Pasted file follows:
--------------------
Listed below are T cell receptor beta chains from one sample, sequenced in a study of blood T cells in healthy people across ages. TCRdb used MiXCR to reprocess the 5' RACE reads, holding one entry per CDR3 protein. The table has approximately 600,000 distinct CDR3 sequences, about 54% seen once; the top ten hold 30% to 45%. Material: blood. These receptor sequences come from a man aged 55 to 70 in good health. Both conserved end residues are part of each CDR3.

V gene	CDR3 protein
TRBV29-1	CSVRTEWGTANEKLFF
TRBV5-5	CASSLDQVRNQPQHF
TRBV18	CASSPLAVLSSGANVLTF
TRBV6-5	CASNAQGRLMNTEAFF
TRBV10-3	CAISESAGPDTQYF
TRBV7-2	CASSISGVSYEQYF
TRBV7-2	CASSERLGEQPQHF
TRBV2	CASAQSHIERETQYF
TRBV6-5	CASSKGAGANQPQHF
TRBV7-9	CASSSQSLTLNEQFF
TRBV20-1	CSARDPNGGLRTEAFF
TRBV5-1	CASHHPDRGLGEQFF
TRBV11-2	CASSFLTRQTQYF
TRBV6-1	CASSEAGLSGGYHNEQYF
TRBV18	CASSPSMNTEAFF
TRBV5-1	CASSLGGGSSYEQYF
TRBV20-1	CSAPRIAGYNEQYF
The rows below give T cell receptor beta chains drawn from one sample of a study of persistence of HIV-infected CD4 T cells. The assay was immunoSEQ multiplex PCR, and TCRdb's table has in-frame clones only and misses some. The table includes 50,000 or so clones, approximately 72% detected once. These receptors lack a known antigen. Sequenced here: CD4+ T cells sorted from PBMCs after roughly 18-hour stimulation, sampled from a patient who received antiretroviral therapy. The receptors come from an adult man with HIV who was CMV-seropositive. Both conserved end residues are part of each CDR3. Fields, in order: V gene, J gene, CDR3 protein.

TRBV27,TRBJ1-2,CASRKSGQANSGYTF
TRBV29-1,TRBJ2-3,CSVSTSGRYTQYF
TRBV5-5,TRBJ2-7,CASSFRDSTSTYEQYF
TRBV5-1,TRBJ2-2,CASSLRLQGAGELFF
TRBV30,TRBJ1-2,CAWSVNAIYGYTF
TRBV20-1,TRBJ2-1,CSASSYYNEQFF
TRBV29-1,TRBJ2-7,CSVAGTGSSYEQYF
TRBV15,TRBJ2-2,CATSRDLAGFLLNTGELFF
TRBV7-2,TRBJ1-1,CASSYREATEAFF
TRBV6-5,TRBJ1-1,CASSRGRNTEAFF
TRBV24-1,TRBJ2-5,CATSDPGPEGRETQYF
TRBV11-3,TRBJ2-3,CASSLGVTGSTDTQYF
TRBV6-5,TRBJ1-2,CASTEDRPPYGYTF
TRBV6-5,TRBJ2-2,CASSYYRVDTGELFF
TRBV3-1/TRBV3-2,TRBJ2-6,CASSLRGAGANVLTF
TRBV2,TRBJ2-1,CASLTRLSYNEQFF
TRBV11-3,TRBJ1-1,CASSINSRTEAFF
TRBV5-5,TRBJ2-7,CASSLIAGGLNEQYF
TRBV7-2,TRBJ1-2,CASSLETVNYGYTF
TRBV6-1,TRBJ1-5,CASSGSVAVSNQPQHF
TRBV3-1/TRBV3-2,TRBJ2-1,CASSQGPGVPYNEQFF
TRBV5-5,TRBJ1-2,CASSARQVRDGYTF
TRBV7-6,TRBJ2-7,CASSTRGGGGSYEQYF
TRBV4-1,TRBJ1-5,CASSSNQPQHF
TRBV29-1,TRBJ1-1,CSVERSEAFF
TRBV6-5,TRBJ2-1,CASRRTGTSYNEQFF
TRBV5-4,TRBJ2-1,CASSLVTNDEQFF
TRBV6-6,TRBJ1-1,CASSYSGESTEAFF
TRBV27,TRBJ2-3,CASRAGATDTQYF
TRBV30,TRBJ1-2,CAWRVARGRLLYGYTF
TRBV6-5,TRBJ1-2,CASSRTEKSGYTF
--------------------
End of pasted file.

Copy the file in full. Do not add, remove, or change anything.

Listed below are T cell receptor beta chains from one sample, sequenced in a study of blood T cells in healthy people across ages. TCRdb used MiXCR to reprocess the 5' RACE reads, holding one entry per CDR3 protein. The table has approximately 600,000 distinct CDR3 sequences, about 54% seen once; the top ten hold 30% to 45%. Material: blood. These receptor sequences come from a man aged 55 to 70 in good health. Both conserved end residues are part of each CDR3.

V gene	CDR3 protein
TRBV29-1	CSVRTEWGTANEKLFF
TRBV5-5	CASSLDQVRNQPQHF
TRBV18	CASSPLAVLSSGANVLTF
TRBV6-5	CASNAQGRLMNTEAFF
TRBV10-3	CAISESAGPDTQYF
TRBV7-2	CASSISGVSYEQYF
TRBV7-2	CASSERLGEQPQHF
TRBV2	CASAQSHIERETQYF
TRBV6-5	CASSKGAGANQPQHF
TRBV7-9	CASSSQSLTLNEQFF
TRBV20-1	CSARDPNGGLRTEAFF
TRBV5-1	CASHHPDRGLGEQFF
TRBV11-2	CASSFLTRQTQYF
TRBV6-1	CASSEAGLSGGYHNEQYF
TRBV18	CASSPSMNTEAFF
TRBV5-1	CASSLGGGSSYEQYF
TRBV20-1	CSAPRIAGYNEQYF
The rows below give T cell receptor beta chains drawn from one sample of a study of persistence of HIV-infected CD4 T cells. The assay was immunoSEQ multiplex PCR, and TCRdb's table has in-frame clones only and misses some. The table includes 50,000 or so clones, approximately 72% detected once. These receptors lack a known antigen. Sequenced here: CD4+ T cells sorted from PBMCs after roughly 18-hour stimulation, sampled from a patient who received antiretroviral therapy. The receptors come from an adult man with HIV who was CMV-seropositive. Both conserved end residues are part of each CDR3. Fields, in order: V gene, J gene, CDR3 protein.

TRBV27,TRBJ1-2,CASRKSGQANSGYTF
TRBV29-1,TRBJ2-3,CSVSTSGRYTQYF
TRBV5-5,TRBJ2-7,CASSFRDSTSTYEQYF
TRBV5-1,TRBJ2-2,CASSLRLQGAGELFF
TRBV30,TRBJ1-2,CAWSVNAIYGYTF
TRBV20-1,TRBJ2-1,CSASSYYNEQFF
TRBV29-1,TRBJ2-7,CSVAGTGSSYEQYF
TRBV15,TRBJ2-2,CATSRDLAGFLLNTGELFF
TRBV7-2,TRBJ1-1,CASSYREATEAFF
TRBV6-5,TRBJ1-1,CASSRGRNTEAFF
TRBV24-1,TRBJ2-5,CATSDPGPEGRETQYF
TRBV11-3,TRBJ2-3,CASSLGVTGSTDTQYF
TRBV6-5,TRBJ1-2,CASTEDRPPYGYTF
TRBV6-5,TRBJ2-2,CASSYYRVDTGELFF
TRBV3-1/TRBV3-2,TRBJ2-6,CASSLRGAGANVLTF
TRBV2,TRBJ2-1,CASLTRLSYNEQFF
TRBV11-3,TRBJ1-1,CASSINSRTEAFF
TRBV5-5,TRBJ2-7,CASSLIAGGLNEQYF
TRBV7-2,TRBJ1-2,CASSLETVNYGYTF
TRBV6-1,TRBJ1-5,CASSGSVAVSNQPQHF
TRBV3-1/TRBV3-2,TRBJ2-1,CASSQGPGVPYNEQFF
TRBV5-5,TRBJ1-2,CASSARQVRDGYTF
TRBV7-6,TRBJ2-7,CASSTRGGGGSYEQYF
TRBV4-1,TRBJ1-5,CASSSNQPQHF
TRBV29-1,TRBJ1-1,CSVERSEAFF
TRBV6-5,TRBJ2-1,CASRRTGTSYNEQFF
TRBV5-4,TRBJ2-1,CASSLVTNDEQFF
TRBV6-6,TRBJ1-1,CASSYSGESTEAFF
TRBV27,TRBJ2-3,CASRAGATDTQYF
TRBV30,TRBJ1-2,CAWRVARGRLLYGYTF
TRBV6-5,TRBJ1-2,CASSRTEKSGYTF